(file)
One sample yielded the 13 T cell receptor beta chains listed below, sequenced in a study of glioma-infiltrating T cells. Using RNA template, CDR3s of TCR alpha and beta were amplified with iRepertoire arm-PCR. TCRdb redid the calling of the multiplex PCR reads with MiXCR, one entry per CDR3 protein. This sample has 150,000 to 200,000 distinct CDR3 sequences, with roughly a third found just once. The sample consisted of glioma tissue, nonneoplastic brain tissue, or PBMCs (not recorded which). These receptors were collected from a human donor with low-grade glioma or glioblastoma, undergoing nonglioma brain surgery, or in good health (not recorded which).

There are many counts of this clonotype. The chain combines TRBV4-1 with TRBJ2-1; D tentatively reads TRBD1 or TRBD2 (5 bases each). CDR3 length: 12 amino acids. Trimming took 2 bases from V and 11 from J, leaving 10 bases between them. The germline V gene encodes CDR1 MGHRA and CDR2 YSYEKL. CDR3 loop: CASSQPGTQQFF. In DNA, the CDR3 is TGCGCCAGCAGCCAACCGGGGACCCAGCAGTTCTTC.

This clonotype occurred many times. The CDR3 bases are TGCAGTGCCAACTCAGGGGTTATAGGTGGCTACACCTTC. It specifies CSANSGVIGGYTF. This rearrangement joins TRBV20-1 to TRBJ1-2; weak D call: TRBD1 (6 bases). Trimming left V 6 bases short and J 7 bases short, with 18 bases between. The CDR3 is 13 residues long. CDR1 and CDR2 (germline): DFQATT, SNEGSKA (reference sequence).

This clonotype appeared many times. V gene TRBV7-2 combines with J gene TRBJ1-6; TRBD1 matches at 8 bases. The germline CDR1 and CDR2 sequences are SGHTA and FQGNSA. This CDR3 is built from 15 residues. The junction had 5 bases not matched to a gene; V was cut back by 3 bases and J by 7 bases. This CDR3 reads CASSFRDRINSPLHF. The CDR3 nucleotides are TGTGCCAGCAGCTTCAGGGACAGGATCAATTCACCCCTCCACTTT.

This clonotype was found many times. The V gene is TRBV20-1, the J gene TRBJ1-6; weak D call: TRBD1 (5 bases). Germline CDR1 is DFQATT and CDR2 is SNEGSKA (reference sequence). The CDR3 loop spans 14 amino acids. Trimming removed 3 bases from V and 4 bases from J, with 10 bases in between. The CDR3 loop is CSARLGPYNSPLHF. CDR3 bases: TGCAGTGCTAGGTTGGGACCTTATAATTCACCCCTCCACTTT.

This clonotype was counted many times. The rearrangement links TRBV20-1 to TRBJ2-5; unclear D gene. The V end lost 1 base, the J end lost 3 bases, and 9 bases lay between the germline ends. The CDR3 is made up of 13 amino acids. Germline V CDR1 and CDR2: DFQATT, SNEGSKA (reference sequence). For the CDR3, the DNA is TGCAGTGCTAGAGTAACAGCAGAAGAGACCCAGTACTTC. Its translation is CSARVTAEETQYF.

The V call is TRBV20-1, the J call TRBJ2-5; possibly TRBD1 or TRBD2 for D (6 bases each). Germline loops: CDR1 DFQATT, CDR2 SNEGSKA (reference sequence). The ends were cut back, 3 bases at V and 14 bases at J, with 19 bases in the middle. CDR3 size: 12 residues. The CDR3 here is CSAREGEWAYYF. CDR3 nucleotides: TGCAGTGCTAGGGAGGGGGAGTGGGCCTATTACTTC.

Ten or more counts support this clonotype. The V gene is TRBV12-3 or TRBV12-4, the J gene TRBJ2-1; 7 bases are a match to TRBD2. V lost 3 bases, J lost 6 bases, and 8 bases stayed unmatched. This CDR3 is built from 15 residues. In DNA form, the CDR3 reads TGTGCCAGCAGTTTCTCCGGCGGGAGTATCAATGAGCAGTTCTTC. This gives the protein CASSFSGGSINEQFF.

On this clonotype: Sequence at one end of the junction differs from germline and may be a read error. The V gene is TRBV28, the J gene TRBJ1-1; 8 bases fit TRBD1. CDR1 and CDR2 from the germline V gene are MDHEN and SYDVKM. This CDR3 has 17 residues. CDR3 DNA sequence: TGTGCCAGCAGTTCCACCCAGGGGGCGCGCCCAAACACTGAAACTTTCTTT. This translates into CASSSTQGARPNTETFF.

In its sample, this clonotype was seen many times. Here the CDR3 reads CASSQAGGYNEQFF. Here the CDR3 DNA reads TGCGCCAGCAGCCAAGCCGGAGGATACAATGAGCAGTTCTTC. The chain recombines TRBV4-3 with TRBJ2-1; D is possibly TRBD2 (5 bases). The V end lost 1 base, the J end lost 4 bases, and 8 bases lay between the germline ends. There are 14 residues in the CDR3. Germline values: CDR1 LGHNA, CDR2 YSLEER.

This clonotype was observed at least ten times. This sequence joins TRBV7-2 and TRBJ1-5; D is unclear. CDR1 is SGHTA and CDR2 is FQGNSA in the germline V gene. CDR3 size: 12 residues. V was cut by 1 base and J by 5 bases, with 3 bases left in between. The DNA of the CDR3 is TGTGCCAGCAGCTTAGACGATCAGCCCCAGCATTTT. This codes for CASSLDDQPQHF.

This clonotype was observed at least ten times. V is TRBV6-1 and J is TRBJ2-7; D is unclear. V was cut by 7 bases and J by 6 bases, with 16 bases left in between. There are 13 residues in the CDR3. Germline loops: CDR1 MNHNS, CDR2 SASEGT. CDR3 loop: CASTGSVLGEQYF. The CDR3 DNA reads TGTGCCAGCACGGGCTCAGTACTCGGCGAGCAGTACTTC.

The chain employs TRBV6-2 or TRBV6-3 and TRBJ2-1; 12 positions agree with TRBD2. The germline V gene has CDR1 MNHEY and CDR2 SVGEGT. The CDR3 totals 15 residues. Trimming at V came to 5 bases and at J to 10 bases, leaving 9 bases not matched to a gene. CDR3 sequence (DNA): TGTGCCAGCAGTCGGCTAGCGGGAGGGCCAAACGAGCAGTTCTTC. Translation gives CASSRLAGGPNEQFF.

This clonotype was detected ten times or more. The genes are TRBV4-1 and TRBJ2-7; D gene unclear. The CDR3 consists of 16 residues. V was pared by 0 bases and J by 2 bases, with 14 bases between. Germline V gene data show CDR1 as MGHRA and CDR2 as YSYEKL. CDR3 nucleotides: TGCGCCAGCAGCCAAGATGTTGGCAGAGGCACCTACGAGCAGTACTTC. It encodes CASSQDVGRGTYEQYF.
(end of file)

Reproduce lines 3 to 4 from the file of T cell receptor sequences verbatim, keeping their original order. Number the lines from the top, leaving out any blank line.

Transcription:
This clonotype occurred many times. The CDR3 bases are TGCAGTGCCAACTCAGGGGTTATAGGTGGCTACACCTTC. It specifies CSANSGVIGGYTF. This rearrangement joins TRBV20-1 to TRBJ1-2; weak D call: TRBD1 (6 bases). Trimming left V 6 bases short and J 7 bases short, with 18 bases between. The CDR3 is 13 residues long. CDR1 and CDR2 (germline): DFQATT, SNEGSKA (reference sequence).

This clonotype appeared many times. V gene TRBV7-2 combines with J gene TRBJ1-6; TRBD1 matches at 8 bases. The germline CDR1 and CDR2 sequences are SGHTA and FQGNSA. This CDR3 is built from 15 residues. The junction had 5 bases not matched to a gene; V was cut back by 3 bases and J by 7 bases. This CDR3 reads CASSFRDRINSPLHF. The CDR3 nucleotides are TGTGCCAGCAGCTTCAGGGACAGGATCAATTCACCCCTCCACTTT.